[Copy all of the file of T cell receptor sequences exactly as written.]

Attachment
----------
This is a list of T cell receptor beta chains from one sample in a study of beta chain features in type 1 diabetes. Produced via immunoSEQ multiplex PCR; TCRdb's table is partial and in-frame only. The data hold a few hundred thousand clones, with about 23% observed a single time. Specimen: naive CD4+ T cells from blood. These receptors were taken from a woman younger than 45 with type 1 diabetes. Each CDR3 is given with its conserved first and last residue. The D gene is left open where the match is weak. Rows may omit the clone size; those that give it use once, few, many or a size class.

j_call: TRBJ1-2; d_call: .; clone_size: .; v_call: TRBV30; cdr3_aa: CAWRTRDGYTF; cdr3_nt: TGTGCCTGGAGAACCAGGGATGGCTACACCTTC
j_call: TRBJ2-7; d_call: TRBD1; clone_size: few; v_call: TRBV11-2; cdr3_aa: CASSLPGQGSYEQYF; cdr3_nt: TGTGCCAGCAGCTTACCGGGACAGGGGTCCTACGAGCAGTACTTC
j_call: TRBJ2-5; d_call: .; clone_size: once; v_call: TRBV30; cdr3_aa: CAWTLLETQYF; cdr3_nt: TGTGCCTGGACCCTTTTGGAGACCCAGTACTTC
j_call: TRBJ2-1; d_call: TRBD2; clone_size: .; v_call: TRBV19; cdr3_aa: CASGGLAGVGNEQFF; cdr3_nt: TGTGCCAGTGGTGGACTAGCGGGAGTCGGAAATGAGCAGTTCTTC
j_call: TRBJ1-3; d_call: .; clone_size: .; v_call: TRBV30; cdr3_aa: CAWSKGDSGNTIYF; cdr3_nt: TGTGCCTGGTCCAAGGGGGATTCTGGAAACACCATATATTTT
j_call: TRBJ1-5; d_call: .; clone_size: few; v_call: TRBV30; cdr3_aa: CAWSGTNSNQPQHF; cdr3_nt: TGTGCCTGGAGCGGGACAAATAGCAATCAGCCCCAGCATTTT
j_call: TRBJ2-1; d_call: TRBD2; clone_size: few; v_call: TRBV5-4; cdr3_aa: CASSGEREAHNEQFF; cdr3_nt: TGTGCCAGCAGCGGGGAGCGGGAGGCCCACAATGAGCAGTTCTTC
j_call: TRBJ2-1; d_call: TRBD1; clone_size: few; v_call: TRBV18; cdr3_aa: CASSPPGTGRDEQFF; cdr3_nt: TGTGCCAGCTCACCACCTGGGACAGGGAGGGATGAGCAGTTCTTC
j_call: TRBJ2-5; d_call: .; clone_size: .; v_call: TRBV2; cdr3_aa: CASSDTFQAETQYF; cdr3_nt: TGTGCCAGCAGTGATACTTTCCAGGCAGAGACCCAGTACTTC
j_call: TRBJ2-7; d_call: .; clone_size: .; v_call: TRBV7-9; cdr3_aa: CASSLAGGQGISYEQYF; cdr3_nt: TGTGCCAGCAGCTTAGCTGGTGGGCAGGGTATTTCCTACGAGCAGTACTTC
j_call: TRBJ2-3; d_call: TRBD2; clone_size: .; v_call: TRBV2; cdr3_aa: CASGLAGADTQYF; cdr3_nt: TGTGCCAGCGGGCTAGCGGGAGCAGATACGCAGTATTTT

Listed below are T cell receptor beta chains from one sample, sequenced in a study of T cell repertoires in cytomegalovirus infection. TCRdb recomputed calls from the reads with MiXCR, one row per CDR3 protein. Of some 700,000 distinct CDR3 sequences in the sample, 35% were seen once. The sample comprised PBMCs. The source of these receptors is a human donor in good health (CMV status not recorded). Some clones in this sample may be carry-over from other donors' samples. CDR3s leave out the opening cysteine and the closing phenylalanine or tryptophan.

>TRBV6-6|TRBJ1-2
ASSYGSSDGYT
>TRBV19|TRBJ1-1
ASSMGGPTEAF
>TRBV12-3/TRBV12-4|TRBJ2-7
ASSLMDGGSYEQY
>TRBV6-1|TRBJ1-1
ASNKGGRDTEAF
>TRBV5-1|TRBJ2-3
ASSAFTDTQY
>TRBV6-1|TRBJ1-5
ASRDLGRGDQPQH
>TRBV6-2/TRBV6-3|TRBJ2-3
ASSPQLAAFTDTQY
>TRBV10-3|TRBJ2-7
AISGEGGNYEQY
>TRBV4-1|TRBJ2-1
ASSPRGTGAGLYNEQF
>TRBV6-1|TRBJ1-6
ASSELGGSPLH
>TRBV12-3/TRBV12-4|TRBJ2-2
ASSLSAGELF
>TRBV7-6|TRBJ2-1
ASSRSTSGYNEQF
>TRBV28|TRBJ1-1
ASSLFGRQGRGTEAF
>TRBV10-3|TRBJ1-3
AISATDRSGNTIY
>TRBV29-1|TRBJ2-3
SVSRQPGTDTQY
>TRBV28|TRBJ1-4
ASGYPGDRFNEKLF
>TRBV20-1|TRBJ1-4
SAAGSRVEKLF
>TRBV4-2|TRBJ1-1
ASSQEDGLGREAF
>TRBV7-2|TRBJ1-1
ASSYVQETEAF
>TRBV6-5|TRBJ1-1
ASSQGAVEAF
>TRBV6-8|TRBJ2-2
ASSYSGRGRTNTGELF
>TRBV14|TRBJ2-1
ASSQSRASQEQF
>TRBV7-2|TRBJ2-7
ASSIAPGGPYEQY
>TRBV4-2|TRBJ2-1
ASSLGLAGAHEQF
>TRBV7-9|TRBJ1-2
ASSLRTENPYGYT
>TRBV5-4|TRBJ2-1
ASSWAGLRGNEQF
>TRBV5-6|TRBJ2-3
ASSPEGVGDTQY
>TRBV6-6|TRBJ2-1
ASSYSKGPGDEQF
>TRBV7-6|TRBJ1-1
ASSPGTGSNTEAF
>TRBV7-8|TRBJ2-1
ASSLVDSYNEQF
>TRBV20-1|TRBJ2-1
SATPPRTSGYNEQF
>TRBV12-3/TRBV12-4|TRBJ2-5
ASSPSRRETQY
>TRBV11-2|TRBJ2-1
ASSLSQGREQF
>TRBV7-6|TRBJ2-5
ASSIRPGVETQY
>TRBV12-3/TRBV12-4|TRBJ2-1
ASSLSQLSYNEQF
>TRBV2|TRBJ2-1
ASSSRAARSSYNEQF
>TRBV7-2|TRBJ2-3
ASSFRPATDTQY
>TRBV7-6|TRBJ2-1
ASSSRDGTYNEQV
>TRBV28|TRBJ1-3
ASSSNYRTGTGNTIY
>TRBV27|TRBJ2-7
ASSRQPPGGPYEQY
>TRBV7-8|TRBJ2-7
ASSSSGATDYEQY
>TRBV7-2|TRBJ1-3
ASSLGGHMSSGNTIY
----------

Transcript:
This is a list of T cell receptor beta chains from one sample in a study of beta chain features in type 1 diabetes. Produced via immunoSEQ multiplex PCR; TCRdb's table is partial and in-frame only. The data hold a few hundred thousand clones, with about 23% observed a single time. Specimen: naive CD4+ T cells from blood. These receptors were taken from a woman younger than 45 with type 1 diabetes. Each CDR3 is given with its conserved first and last residue. The D gene is left open where the match is weak. Rows may omit the clone size; those that give it use once, few, many or a size class.

j_call: TRBJ1-2; d_call: .; clone_size: .; v_call: TRBV30; cdr3_aa: CAWRTRDGYTF; cdr3_nt: TGTGCCTGGAGAACCAGGGATGGCTACACCTTC
j_call: TRBJ2-7; d_call: TRBD1; clone_size: few; v_call: TRBV11-2; cdr3_aa: CASSLPGQGSYEQYF; cdr3_nt: TGTGCCAGCAGCTTACCGGGACAGGGGTCCTACGAGCAGTACTTC
j_call: TRBJ2-5; d_call: .; clone_size: once; v_call: TRBV30; cdr3_aa: CAWTLLETQYF; cdr3_nt: TGTGCCTGGACCCTTTTGGAGACCCAGTACTTC
j_call: TRBJ2-1; d_call: TRBD2; clone_size: .; v_call: TRBV19; cdr3_aa: CASGGLAGVGNEQFF; cdr3_nt: TGTGCCAGTGGTGGACTAGCGGGAGTCGGAAATGAGCAGTTCTTC
j_call: TRBJ1-3; d_call: .; clone_size: .; v_call: TRBV30; cdr3_aa: CAWSKGDSGNTIYF; cdr3_nt: TGTGCCTGGTCCAAGGGGGATTCTGGAAACACCATATATTTT
j_call: TRBJ1-5; d_call: .; clone_size: few; v_call: TRBV30; cdr3_aa: CAWSGTNSNQPQHF; cdr3_nt: TGTGCCTGGAGCGGGACAAATAGCAATCAGCCCCAGCATTTT
j_call: TRBJ2-1; d_call: TRBD2; clone_size: few; v_call: TRBV5-4; cdr3_aa: CASSGEREAHNEQFF; cdr3_nt: TGTGCCAGCAGCGGGGAGCGGGAGGCCCACAATGAGCAGTTCTTC
j_call: TRBJ2-1; d_call: TRBD1; clone_size: few; v_call: TRBV18; cdr3_aa: CASSPPGTGRDEQFF; cdr3_nt: TGTGCCAGCTCACCACCTGGGACAGGGAGGGATGAGCAGTTCTTC
j_call: TRBJ2-5; d_call: .; clone_size: .; v_call: TRBV2; cdr3_aa: CASSDTFQAETQYF; cdr3_nt: TGTGCCAGCAGTGATACTTTCCAGGCAGAGACCCAGTACTTC
j_call: TRBJ2-7; d_call: .; clone_size: .; v_call: TRBV7-9; cdr3_aa: CASSLAGGQGISYEQYF; cdr3_nt: TGTGCCAGCAGCTTAGCTGGTGGGCAGGGTATTTCCTACGAGCAGTACTTC
j_call: TRBJ2-3; d_call: TRBD2; clone_size: .; v_call: TRBV2; cdr3_aa: CASGLAGADTQYF; cdr3_nt: TGTGCCAGCGGGCTAGCGGGAGCAGATACGCAGTATTTT

Listed below are T cell receptor beta chains from one sample, sequenced in a study of T cell repertoires in cytomegalovirus infection. TCRdb recomputed calls from the reads with MiXCR, one row per CDR3 protein. Of some 700,000 distinct CDR3 sequences in the sample, 35% were seen once. The sample comprised PBMCs. The source of these receptors is a human donor in good health (CMV status not recorded). Some clones in this sample may be carry-over from other donors' samples. CDR3s leave out the opening cysteine and the closing phenylalanine or tryptophan.

>TRBV6-6|TRBJ1-2
ASSYGSSDGYT
>TRBV19|TRBJ1-1
ASSMGGPTEAF
>TRBV12-3/TRBV12-4|TRBJ2-7
ASSLMDGGSYEQY
>TRBV6-1|TRBJ1-1
ASNKGGRDTEAF
>TRBV5-1|TRBJ2-3
ASSAFTDTQY
>TRBV6-1|TRBJ1-5
ASRDLGRGDQPQH
>TRBV6-2/TRBV6-3|TRBJ2-3
ASSPQLAAFTDTQY
>TRBV10-3|TRBJ2-7
AISGEGGNYEQY
>TRBV4-1|TRBJ2-1
ASSPRGTGAGLYNEQF
>TRBV6-1|TRBJ1-6
ASSELGGSPLH
>TRBV12-3/TRBV12-4|TRBJ2-2
ASSLSAGELF
>TRBV7-6|TRBJ2-1
ASSRSTSGYNEQF
>TRBV28|TRBJ1-1
ASSLFGRQGRGTEAF
>TRBV10-3|TRBJ1-3
AISATDRSGNTIY
>TRBV29-1|TRBJ2-3
SVSRQPGTDTQY
>TRBV28|TRBJ1-4
ASGYPGDRFNEKLF
>TRBV20-1|TRBJ1-4
SAAGSRVEKLF
>TRBV4-2|TRBJ1-1
ASSQEDGLGREAF
>TRBV7-2|TRBJ1-1
ASSYVQETEAF
>TRBV6-5|TRBJ1-1
ASSQGAVEAF
>TRBV6-8|TRBJ2-2
ASSYSGRGRTNTGELF
>TRBV14|TRBJ2-1
ASSQSRASQEQF
>TRBV7-2|TRBJ2-7
ASSIAPGGPYEQY
>TRBV4-2|TRBJ2-1
ASSLGLAGAHEQF
>TRBV7-9|TRBJ1-2
ASSLRTENPYGYT
>TRBV5-4|TRBJ2-1
ASSWAGLRGNEQF
>TRBV5-6|TRBJ2-3
ASSPEGVGDTQY
>TRBV6-6|TRBJ2-1
ASSYSKGPGDEQF
>TRBV7-6|TRBJ1-1
ASSPGTGSNTEAF
>TRBV7-8|TRBJ2-1
ASSLVDSYNEQF
>TRBV20-1|TRBJ2-1
SATPPRTSGYNEQF
>TRBV12-3/TRBV12-4|TRBJ2-5
ASSPSRRETQY
>TRBV11-2|TRBJ2-1
ASSLSQGREQF
>TRBV7-6|TRBJ2-5
ASSIRPGVETQY
>TRBV12-3/TRBV12-4|TRBJ2-1
ASSLSQLSYNEQF
>TRBV2|TRBJ2-1
ASSSRAARSSYNEQF
>TRBV7-2|TRBJ2-3
ASSFRPATDTQY
>TRBV7-6|TRBJ2-1
ASSSRDGTYNEQV
>TRBV28|TRBJ1-3
ASSSNYRTGTGNTIY
>TRBV27|TRBJ2-7
ASSRQPPGGPYEQY
>TRBV7-8|TRBJ2-7
ASSSSGATDYEQY
>TRBV7-2|TRBJ1-3
ASSLGGHMSSGNTIY